My second discovery was the Twitter account of Pedro Cayuqueo (@pcayuqueo), an internationally renowned Mapuche journalist from Southern Chile. Some of his most significant achievements involve writing a book about the leader of the Mapuche community Francisco Huenchumilla, writing for the ‘Voces’ section of La Tercera’s blog portal and directing the Kulmapu documentary TV series broadcasted on CNN, which is the first series about the Mapuche community to be broadcasted– he is also a keen Instagramer, demonstrating an overall strong presence on social media. His Twitter feed has most followers with a figure of 60.8k who appear to be from a variety of nationalities. His tweets largely encompass politically charged statements and criticism of the Chilean government, as well as articles on incidents of injustice experienced by the Mapuche community and other more general cultural happenings among the Mapuche community.
Often appearing in photos wearing nothing fancier than shirt and jeans, at a glance one wouldn’t expect Cayuqueo to be of indigenous descent. In this way, Cayuqueo subverts the ‘Western’ view of indigenous peoples by way of refusal to visibly perform the indigeneity expected of him, in other words, he doesn’t wear traditional indigenous dress or face paint, and so on, while openly and proudly defining himself as indigenous, having said to La Tercera online “Soy un mapuche originalmente puro”. As a result of this visual subversion, the stereotypical view of indigeneity is challenged. Cayuqueo could represent one of the first successful indigenous people to strive for the rights and welfare of indigenous people having achieved such a strong presence on social media, especially Twitter, and having reached large numbers of Twitter users internationally, but could it be because of his decision to appear less indigenous that he has become so successful?
Overall, both examples exhibit greatly differing approaches with respect to their “virtual face of indignity”; the group from Buenos Aires working on Facebook focusing more on diffusing and protecting indigenous cultural values via the publication of images overtly expressing indigenous culture, and Cayuqueo on Twitter using a more verbal approach (digitally speaking) to focus on expressing his political opinion and striving for political change, however without visually identifying himself with traditional indigenous culture.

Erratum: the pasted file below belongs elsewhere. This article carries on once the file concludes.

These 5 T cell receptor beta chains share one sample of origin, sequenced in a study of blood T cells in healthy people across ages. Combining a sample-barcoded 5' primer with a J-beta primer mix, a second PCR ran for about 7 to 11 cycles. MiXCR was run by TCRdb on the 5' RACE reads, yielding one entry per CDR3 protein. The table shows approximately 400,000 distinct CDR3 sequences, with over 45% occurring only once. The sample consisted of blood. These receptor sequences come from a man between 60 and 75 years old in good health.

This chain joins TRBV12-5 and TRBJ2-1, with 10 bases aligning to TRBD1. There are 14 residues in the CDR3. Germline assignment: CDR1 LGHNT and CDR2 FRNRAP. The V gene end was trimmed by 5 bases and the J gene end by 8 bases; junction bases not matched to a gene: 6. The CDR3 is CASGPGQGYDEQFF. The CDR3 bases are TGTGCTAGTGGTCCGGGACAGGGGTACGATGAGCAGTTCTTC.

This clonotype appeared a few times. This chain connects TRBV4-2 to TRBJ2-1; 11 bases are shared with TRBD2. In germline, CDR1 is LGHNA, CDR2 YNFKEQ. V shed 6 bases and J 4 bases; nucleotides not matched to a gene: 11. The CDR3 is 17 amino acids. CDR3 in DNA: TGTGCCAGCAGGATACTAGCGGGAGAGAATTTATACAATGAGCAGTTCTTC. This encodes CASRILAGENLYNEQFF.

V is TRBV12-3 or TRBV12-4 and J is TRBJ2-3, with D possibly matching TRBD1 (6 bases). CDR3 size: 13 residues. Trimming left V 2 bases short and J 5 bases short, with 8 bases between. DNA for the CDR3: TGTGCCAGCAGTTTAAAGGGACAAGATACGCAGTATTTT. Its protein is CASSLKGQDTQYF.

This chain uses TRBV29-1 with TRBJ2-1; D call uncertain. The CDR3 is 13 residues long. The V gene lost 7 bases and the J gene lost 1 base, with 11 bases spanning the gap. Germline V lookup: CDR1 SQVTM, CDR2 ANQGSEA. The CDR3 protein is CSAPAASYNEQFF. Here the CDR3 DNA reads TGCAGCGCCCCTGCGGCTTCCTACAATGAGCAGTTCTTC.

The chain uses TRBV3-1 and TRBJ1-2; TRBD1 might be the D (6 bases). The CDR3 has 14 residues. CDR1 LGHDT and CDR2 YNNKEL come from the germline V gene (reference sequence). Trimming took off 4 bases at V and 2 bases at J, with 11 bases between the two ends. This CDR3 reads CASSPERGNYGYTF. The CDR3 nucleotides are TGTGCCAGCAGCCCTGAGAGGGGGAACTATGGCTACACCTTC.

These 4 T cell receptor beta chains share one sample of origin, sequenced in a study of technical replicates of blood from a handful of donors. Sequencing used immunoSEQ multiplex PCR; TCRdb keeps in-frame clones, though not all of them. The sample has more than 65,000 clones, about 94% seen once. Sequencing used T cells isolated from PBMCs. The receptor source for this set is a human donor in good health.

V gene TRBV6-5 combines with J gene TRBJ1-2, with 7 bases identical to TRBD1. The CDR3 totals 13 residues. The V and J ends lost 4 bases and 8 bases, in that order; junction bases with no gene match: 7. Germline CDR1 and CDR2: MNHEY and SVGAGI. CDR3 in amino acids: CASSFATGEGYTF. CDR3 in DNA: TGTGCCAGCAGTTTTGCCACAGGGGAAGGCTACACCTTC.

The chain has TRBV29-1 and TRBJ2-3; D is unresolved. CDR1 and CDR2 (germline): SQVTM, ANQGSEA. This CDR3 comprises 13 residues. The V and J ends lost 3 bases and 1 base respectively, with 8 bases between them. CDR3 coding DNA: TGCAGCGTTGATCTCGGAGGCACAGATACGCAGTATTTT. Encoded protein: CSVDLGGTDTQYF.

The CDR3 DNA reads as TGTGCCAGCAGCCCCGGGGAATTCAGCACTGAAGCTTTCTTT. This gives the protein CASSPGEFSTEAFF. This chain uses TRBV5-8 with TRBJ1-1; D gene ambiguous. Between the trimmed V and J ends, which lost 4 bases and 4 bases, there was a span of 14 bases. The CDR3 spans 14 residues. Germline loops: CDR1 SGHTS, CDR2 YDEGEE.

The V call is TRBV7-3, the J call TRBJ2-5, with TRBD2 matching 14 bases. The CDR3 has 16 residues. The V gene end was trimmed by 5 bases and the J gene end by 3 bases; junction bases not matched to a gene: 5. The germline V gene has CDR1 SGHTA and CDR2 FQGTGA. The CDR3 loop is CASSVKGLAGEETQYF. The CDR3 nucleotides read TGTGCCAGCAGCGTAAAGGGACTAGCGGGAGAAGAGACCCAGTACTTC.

The risks for Latin American indigenous groups of stepping into the domain of the Internet are unavoidable. On the one hand they run the risk of their identity becoming fragmented and ‘Westernised’ once out in Cyberspace, which could ultimately lead to the loss of their identity’s core elements: primarily their traditions, culture and lifestyle. On the other hand, they risk reaffirming their identity on a digital platform to the extent that they also reaffirm their socio-political position of subordination, both on and offline. Neither option is particularly desirable or controllable. With this in mind, Cayuqueo’s approach brings a question to light: when striving for equality among indigenous groups, is it necessary to detach oneself visually from one’s roots and appear more ‘Western’ in order to gain respect and recognition nationally and internationally, or even just to catch and hold the eye of a Westerner, or anyone? But then in failing to perform the visual indigeneity expected of him, is the validity of his opinion and even of his identity reduced? Would this mean that ‘Diversidad Cultural Indígena Latinoamericana’ has a more valid virtual face of indigeneity because it performs the ‘correct’ indigeneity, that is, the indigeneity expected of it?
- Landzelius, Kyra, ed., Native on the Net (Oxon: Routledge, 2006)
- Nakamura, Lisa, Race After the Internet (New York: Routledge, 2012)
 Kyra Landzelius, Native on the Net (Oxon: Routledge, 2006)
 Lisa Nakamura, Race After the Internet (New York: Routledge, 2012) p.219